International Journal of Drug Policy
Article in Press
Georgina J. MacArthur, Eva van Velzen, Norah Palmateer, Jo Kimber, Anastasia Pharris, Vivian Hope, Avril Taylor, Kirsty Roy, Esther Aspinall, David Goldberg, Tim Rhodes, Dagmar Hedrich, Mika Salminen, Matthew Hickman, Sharon J. Hutchinson
Received 27 June 2012; received in revised form 25 June 2013; accepted 3 July 2013. published online 23 August 2013.
Injecting drug use is a major risk factor for the acquisition and transmission of HIV and Hepatitis C virus (HCV). Prevention of these infections among people who inject drugs (PWID) is critical to reduce ongoing transmission, morbidity and mortality.
A review of reviews was undertaken involving systematic literature searches of Medline, Embase, CINAHL, PsychINFO, IBSS and the Cochrane Library (2000–2011) to identify English language reviews regarding the effectiveness of harm reduction interventions in relation to HIV transmission, HCV transmission and injecting risk behaviour (IRB). Interventions included needle and syringe programmes (NSP); the provision of injection paraphernalia; opiate substitution treatment (OST); information, education and counselling (IEC); and supervised injecting facilities (SIFs). Reviews were classified into ‘core’ or ‘supplementary’ using critical appraisal criteria, and the strength of review-level evidence was assessed.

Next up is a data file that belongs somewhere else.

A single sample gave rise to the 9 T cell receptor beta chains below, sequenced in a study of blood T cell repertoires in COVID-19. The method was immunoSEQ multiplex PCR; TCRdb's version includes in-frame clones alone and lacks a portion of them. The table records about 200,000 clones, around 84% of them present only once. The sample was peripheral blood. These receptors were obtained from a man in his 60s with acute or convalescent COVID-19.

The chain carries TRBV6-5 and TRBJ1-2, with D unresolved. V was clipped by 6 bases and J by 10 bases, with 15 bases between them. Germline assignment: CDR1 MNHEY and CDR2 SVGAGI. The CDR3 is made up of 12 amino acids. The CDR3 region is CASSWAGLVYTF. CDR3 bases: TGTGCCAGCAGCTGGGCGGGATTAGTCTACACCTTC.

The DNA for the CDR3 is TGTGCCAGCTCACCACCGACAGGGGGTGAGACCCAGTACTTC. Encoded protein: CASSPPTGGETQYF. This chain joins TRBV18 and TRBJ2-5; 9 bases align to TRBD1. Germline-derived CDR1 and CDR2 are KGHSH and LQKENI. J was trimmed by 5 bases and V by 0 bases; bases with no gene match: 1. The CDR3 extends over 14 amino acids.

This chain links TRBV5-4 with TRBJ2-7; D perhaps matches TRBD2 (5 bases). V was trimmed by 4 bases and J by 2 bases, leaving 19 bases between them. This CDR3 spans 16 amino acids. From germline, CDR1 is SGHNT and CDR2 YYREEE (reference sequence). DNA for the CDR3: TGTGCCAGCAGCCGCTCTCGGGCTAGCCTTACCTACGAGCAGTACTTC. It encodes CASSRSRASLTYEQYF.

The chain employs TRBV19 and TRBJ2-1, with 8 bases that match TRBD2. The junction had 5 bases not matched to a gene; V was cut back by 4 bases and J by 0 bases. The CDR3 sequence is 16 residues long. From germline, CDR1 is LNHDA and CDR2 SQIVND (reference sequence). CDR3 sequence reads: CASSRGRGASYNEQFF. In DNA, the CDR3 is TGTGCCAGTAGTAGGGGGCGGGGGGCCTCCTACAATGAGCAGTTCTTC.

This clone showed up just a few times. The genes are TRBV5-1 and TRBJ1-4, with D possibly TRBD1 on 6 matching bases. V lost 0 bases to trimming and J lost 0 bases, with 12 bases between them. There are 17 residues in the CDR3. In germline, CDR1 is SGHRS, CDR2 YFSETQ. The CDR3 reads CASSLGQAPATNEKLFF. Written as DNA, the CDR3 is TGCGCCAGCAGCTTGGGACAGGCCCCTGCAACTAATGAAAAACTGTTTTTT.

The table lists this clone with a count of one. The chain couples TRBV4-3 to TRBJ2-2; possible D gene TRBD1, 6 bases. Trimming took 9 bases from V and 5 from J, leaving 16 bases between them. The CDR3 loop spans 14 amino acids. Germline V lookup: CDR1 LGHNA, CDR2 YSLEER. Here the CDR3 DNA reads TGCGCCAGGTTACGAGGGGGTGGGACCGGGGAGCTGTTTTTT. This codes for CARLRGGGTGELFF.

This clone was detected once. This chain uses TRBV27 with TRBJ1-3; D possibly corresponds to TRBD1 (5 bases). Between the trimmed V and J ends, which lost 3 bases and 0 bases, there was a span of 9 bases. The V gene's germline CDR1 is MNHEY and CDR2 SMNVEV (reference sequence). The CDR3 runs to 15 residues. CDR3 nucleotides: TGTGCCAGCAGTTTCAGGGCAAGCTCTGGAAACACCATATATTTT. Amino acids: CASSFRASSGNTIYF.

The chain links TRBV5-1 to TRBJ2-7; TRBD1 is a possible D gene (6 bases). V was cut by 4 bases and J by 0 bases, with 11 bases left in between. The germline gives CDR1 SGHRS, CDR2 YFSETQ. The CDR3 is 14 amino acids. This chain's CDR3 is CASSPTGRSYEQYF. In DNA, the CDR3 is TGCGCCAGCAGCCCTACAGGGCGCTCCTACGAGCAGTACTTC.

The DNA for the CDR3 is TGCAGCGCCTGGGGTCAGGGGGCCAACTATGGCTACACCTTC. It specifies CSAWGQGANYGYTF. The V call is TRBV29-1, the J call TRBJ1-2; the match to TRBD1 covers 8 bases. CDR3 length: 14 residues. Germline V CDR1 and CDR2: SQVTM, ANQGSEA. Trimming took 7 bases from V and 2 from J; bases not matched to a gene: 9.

Twelve core and thirteen supplementary reviews were included. From these reviews we identified: (i) for NSP: tentative review-level evidence to support effectiveness in reducing HIV transmission, insufficient review-level evidence relating to HCV transmission, but sufficient review-level evidence in relation to IRB; (ii) for OST: sufficient review-level evidence of effectiveness in relation to HIV transmission and IRB, but tentative review-level evidence in relation to HCV transmission; (iii) for IEC, the provision of injection paraphernalia and SIFs: tentative review-level evidence of effectiveness in reducing IRB; and either insufficient or no review-level evidence for these interventions in relation to HIV or HCV transmission.
Review-level evidence indicates that harm reduction interventions can reduce IRB, with evidence strongest for OST and NSP. However, there is comparatively little review-level evidence regarding the effectiveness of these interventions in preventing HCV transmission among PWID. Further studies are needed to assess the effectiveness and impact of scaling up comprehensive packages of harm reduction interventions to minimise HIV and HCV transmission among PWID.
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